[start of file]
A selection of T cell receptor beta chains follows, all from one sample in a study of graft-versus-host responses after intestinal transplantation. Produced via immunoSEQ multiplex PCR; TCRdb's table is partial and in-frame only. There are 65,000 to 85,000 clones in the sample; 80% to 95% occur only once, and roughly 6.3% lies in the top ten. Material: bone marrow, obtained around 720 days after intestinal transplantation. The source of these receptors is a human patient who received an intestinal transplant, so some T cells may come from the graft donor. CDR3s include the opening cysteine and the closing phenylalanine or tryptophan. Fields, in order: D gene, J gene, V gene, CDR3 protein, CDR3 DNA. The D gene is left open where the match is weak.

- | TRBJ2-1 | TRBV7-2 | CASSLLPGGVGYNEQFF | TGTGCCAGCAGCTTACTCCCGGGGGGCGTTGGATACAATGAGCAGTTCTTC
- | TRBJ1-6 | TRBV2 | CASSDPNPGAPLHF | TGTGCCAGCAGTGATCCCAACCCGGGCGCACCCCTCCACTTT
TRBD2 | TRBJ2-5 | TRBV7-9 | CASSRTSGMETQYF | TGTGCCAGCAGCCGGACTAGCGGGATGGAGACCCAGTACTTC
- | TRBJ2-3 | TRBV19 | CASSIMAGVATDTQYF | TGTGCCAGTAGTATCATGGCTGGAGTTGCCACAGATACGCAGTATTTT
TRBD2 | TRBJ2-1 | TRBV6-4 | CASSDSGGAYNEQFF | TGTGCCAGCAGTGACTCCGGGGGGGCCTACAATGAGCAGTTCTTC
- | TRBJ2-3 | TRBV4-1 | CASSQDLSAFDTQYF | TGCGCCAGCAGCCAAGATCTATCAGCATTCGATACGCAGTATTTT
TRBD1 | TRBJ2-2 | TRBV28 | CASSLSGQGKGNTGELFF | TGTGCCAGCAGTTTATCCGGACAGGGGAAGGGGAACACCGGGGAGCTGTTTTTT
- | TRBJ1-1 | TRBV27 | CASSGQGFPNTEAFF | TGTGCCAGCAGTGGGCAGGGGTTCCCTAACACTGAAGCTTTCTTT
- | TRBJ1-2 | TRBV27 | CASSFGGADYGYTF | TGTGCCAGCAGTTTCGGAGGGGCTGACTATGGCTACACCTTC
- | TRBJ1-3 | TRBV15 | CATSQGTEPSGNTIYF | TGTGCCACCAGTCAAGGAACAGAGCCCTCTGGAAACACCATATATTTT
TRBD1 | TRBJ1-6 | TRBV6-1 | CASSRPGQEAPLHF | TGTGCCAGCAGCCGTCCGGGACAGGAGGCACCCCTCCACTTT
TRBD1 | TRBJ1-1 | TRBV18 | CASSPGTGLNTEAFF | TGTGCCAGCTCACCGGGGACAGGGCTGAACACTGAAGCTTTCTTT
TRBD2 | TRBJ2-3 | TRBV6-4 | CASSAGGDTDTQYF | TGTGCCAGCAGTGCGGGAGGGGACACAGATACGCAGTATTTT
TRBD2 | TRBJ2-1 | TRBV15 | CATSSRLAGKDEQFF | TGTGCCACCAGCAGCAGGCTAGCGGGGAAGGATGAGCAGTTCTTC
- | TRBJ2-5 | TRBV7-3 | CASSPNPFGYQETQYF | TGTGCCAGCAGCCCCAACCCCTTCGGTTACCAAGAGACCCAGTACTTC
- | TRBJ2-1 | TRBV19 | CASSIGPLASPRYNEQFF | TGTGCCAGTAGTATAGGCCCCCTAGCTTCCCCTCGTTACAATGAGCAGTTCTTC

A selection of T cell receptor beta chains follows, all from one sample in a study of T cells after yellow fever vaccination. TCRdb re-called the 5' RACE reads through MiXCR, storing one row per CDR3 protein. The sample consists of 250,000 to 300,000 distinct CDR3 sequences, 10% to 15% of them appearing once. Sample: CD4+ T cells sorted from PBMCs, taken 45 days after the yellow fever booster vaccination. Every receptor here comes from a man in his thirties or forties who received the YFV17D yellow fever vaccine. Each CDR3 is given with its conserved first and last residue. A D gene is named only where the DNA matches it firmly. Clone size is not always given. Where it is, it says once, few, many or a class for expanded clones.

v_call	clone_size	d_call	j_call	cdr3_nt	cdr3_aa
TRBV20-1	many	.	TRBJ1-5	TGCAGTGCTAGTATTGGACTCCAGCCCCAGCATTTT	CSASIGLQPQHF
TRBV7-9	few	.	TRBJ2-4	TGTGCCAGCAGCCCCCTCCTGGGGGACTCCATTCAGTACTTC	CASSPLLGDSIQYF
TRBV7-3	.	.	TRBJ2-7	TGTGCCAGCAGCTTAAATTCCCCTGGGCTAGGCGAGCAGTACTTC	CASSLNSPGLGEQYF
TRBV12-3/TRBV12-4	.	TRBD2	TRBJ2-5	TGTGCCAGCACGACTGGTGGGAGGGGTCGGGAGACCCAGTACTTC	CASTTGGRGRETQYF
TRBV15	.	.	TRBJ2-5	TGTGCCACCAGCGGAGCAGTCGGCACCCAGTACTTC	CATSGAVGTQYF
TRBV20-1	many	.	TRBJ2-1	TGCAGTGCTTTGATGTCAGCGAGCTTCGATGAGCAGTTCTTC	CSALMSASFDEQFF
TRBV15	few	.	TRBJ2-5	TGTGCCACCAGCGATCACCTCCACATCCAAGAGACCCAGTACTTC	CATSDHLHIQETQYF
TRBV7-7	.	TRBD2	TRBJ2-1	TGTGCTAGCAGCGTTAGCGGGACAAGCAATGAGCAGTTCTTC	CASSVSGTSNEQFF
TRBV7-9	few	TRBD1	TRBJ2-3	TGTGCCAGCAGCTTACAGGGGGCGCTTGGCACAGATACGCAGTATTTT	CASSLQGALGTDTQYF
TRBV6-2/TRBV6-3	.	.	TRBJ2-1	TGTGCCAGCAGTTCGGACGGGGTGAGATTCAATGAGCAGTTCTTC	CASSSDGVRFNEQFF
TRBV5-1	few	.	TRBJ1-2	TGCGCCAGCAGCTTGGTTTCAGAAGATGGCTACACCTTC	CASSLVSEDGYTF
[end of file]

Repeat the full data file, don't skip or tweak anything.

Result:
A selection of T cell receptor beta chains follows, all from one sample in a study of graft-versus-host responses after intestinal transplantation. Produced via immunoSEQ multiplex PCR; TCRdb's table is partial and in-frame only. There are 65,000 to 85,000 clones in the sample; 80% to 95% occur only once, and roughly 6.3% lies in the top ten. Material: bone marrow, obtained around 720 days after intestinal transplantation. The source of these receptors is a human patient who received an intestinal transplant, so some T cells may come from the graft donor. CDR3s include the opening cysteine and the closing phenylalanine or tryptophan. Fields, in order: D gene, J gene, V gene, CDR3 protein, CDR3 DNA. The D gene is left open where the match is weak.

- | TRBJ2-1 | TRBV7-2 | CASSLLPGGVGYNEQFF | TGTGCCAGCAGCTTACTCCCGGGGGGCGTTGGATACAATGAGCAGTTCTTC
- | TRBJ1-6 | TRBV2 | CASSDPNPGAPLHF | TGTGCCAGCAGTGATCCCAACCCGGGCGCACCCCTCCACTTT
TRBD2 | TRBJ2-5 | TRBV7-9 | CASSRTSGMETQYF | TGTGCCAGCAGCCGGACTAGCGGGATGGAGACCCAGTACTTC
- | TRBJ2-3 | TRBV19 | CASSIMAGVATDTQYF | TGTGCCAGTAGTATCATGGCTGGAGTTGCCACAGATACGCAGTATTTT
TRBD2 | TRBJ2-1 | TRBV6-4 | CASSDSGGAYNEQFF | TGTGCCAGCAGTGACTCCGGGGGGGCCTACAATGAGCAGTTCTTC
- | TRBJ2-3 | TRBV4-1 | CASSQDLSAFDTQYF | TGCGCCAGCAGCCAAGATCTATCAGCATTCGATACGCAGTATTTT
TRBD1 | TRBJ2-2 | TRBV28 | CASSLSGQGKGNTGELFF | TGTGCCAGCAGTTTATCCGGACAGGGGAAGGGGAACACCGGGGAGCTGTTTTTT
- | TRBJ1-1 | TRBV27 | CASSGQGFPNTEAFF | TGTGCCAGCAGTGGGCAGGGGTTCCCTAACACTGAAGCTTTCTTT
- | TRBJ1-2 | TRBV27 | CASSFGGADYGYTF | TGTGCCAGCAGTTTCGGAGGGGCTGACTATGGCTACACCTTC
- | TRBJ1-3 | TRBV15 | CATSQGTEPSGNTIYF | TGTGCCACCAGTCAAGGAACAGAGCCCTCTGGAAACACCATATATTTT
TRBD1 | TRBJ1-6 | TRBV6-1 | CASSRPGQEAPLHF | TGTGCCAGCAGCCGTCCGGGACAGGAGGCACCCCTCCACTTT
TRBD1 | TRBJ1-1 | TRBV18 | CASSPGTGLNTEAFF | TGTGCCAGCTCACCGGGGACAGGGCTGAACACTGAAGCTTTCTTT
TRBD2 | TRBJ2-3 | TRBV6-4 | CASSAGGDTDTQYF | TGTGCCAGCAGTGCGGGAGGGGACACAGATACGCAGTATTTT
TRBD2 | TRBJ2-1 | TRBV15 | CATSSRLAGKDEQFF | TGTGCCACCAGCAGCAGGCTAGCGGGGAAGGATGAGCAGTTCTTC
- | TRBJ2-5 | TRBV7-3 | CASSPNPFGYQETQYF | TGTGCCAGCAGCCCCAACCCCTTCGGTTACCAAGAGACCCAGTACTTC
- | TRBJ2-1 | TRBV19 | CASSIGPLASPRYNEQFF | TGTGCCAGTAGTATAGGCCCCCTAGCTTCCCCTCGTTACAATGAGCAGTTCTTC

A selection of T cell receptor beta chains follows, all from one sample in a study of T cells after yellow fever vaccination. TCRdb re-called the 5' RACE reads through MiXCR, storing one row per CDR3 protein. The sample consists of 250,000 to 300,000 distinct CDR3 sequences, 10% to 15% of them appearing once. Sample: CD4+ T cells sorted from PBMCs, taken 45 days after the yellow fever booster vaccination. Every receptor here comes from a man in his thirties or forties who received the YFV17D yellow fever vaccine. Each CDR3 is given with its conserved first and last residue. A D gene is named only where the DNA matches it firmly. Clone size is not always given. Where it is, it says once, few, many or a class for expanded clones.

v_call	clone_size	d_call	j_call	cdr3_nt	cdr3_aa
TRBV20-1	many	.	TRBJ1-5	TGCAGTGCTAGTATTGGACTCCAGCCCCAGCATTTT	CSASIGLQPQHF
TRBV7-9	few	.	TRBJ2-4	TGTGCCAGCAGCCCCCTCCTGGGGGACTCCATTCAGTACTTC	CASSPLLGDSIQYF
TRBV7-3	.	.	TRBJ2-7	TGTGCCAGCAGCTTAAATTCCCCTGGGCTAGGCGAGCAGTACTTC	CASSLNSPGLGEQYF
TRBV12-3/TRBV12-4	.	TRBD2	TRBJ2-5	TGTGCCAGCACGACTGGTGGGAGGGGTCGGGAGACCCAGTACTTC	CASTTGGRGRETQYF
TRBV15	.	.	TRBJ2-5	TGTGCCACCAGCGGAGCAGTCGGCACCCAGTACTTC	CATSGAVGTQYF
TRBV20-1	many	.	TRBJ2-1	TGCAGTGCTTTGATGTCAGCGAGCTTCGATGAGCAGTTCTTC	CSALMSASFDEQFF
TRBV15	few	.	TRBJ2-5	TGTGCCACCAGCGATCACCTCCACATCCAAGAGACCCAGTACTTC	CATSDHLHIQETQYF
TRBV7-7	.	TRBD2	TRBJ2-1	TGTGCTAGCAGCGTTAGCGGGACAAGCAATGAGCAGTTCTTC	CASSVSGTSNEQFF
TRBV7-9	few	TRBD1	TRBJ2-3	TGTGCCAGCAGCTTACAGGGGGCGCTTGGCACAGATACGCAGTATTTT	CASSLQGALGTDTQYF
TRBV6-2/TRBV6-3	.	.	TRBJ2-1	TGTGCCAGCAGTTCGGACGGGGTGAGATTCAATGAGCAGTTCTTC	CASSSDGVRFNEQFF
TRBV5-1	few	.	TRBJ1-2	TGCGCCAGCAGCTTGGTTTCAGAAGATGGCTACACCTTC	CASSLVSEDGYTF